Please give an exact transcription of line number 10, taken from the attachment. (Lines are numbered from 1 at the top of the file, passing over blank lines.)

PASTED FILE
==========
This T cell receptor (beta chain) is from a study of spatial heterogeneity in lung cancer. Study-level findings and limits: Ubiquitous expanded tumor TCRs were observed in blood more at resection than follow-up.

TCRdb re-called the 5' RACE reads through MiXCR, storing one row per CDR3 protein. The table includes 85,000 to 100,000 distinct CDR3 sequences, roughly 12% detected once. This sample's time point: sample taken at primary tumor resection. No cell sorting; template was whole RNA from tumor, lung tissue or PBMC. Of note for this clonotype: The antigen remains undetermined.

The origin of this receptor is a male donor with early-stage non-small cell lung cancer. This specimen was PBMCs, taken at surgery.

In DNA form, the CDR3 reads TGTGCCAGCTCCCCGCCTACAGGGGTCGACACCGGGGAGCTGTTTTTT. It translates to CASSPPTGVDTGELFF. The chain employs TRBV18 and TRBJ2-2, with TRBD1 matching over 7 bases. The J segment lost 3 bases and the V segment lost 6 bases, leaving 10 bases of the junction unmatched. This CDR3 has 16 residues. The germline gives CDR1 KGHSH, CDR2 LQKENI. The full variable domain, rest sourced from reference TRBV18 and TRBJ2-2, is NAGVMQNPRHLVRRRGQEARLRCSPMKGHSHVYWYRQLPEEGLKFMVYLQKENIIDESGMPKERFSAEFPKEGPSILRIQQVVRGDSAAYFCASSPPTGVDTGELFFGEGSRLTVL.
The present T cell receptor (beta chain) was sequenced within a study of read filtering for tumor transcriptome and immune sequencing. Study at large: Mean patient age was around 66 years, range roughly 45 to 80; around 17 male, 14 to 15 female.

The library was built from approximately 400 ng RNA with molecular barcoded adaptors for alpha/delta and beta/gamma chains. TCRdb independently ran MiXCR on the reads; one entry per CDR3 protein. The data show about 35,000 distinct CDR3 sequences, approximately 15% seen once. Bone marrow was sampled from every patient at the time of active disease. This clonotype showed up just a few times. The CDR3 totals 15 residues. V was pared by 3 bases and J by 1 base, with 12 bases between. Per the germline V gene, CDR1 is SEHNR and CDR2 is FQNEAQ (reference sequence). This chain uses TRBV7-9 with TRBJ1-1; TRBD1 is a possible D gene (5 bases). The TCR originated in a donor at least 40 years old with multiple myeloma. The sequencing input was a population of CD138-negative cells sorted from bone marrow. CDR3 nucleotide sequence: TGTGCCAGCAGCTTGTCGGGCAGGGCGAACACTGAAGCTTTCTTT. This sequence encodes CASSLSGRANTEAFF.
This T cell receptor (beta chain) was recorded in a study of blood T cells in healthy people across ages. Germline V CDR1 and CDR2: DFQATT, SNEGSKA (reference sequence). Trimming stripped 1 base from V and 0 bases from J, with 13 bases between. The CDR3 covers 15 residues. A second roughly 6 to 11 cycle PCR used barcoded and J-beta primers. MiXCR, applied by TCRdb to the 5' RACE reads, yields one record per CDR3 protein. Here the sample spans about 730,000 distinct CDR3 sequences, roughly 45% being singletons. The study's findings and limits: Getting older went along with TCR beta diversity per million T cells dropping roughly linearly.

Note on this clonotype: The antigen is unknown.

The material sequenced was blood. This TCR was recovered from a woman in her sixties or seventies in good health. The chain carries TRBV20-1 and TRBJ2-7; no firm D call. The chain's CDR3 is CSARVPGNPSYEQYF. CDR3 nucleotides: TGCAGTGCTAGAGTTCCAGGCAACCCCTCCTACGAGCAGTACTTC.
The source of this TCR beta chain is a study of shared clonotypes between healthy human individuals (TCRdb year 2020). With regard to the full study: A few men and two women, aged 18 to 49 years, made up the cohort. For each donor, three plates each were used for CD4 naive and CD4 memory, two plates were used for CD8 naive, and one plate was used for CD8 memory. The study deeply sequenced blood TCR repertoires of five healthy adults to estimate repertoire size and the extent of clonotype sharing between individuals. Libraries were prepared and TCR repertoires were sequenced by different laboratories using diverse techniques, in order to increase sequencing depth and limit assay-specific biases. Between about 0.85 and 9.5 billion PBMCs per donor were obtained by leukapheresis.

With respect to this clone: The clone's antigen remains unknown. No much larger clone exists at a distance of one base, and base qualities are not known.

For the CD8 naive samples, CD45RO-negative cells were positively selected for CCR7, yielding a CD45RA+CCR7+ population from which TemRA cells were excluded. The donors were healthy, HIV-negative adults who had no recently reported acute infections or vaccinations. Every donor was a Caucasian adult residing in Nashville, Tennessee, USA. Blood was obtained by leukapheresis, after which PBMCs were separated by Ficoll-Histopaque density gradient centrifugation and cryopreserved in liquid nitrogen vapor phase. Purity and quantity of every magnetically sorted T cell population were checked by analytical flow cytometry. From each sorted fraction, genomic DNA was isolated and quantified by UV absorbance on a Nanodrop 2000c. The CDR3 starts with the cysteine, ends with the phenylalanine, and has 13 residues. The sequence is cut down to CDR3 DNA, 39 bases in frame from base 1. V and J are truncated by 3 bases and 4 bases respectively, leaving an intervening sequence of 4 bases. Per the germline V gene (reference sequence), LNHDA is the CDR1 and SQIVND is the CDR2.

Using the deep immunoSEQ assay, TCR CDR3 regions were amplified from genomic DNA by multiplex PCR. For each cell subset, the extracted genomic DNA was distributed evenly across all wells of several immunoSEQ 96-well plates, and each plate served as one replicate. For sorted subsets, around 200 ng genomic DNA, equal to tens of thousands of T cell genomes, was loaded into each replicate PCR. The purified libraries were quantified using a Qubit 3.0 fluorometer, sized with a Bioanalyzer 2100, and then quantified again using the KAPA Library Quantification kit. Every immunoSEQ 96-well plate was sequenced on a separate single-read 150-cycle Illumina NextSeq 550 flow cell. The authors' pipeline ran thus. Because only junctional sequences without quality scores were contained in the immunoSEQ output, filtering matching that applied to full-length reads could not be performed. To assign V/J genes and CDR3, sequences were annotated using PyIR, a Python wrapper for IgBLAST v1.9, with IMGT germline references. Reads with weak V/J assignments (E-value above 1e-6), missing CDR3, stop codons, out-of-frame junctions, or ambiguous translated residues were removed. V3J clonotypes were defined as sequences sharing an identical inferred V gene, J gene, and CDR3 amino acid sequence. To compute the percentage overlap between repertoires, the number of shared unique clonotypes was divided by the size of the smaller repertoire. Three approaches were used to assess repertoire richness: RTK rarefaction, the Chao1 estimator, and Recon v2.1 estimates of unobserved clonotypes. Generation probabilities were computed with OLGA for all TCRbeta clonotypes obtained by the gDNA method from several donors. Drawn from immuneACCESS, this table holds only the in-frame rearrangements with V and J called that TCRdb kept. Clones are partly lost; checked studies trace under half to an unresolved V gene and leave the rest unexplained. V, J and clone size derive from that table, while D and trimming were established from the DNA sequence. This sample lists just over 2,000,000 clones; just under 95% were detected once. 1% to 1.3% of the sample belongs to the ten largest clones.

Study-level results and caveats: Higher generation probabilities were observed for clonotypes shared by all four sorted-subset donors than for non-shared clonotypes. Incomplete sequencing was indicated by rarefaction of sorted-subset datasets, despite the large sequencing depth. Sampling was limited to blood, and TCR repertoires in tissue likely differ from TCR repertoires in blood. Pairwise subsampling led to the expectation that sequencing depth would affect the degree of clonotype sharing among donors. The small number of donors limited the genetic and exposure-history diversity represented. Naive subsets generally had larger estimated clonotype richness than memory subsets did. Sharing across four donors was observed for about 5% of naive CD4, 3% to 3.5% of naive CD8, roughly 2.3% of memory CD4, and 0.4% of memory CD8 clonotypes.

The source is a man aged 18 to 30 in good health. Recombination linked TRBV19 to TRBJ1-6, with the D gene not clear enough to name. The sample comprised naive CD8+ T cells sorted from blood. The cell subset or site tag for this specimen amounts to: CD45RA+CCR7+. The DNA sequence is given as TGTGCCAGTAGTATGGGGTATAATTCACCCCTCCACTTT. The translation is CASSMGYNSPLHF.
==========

The source of this TCR beta chain is a study of shared clonotypes between healthy human individuals (TCRdb year 2020). With regard to the full study: A few men and two women, aged 18 to 49 years, made up the cohort. For each donor, three plates each were used for CD4 naive and CD4 memory, two plates were used for CD8 naive, and one plate was used for CD8 memory. The study deeply sequenced blood TCR repertoires of five healthy adults to estimate repertoire size and the extent of clonotype sharing between individuals. Libraries were prepared and TCR repertoires were sequenced by different laboratories using diverse techniques, in order to increase sequencing depth and limit assay-specific biases. Between about 0.85 and 9.5 billion PBMCs per donor were obtained by leukapheresis.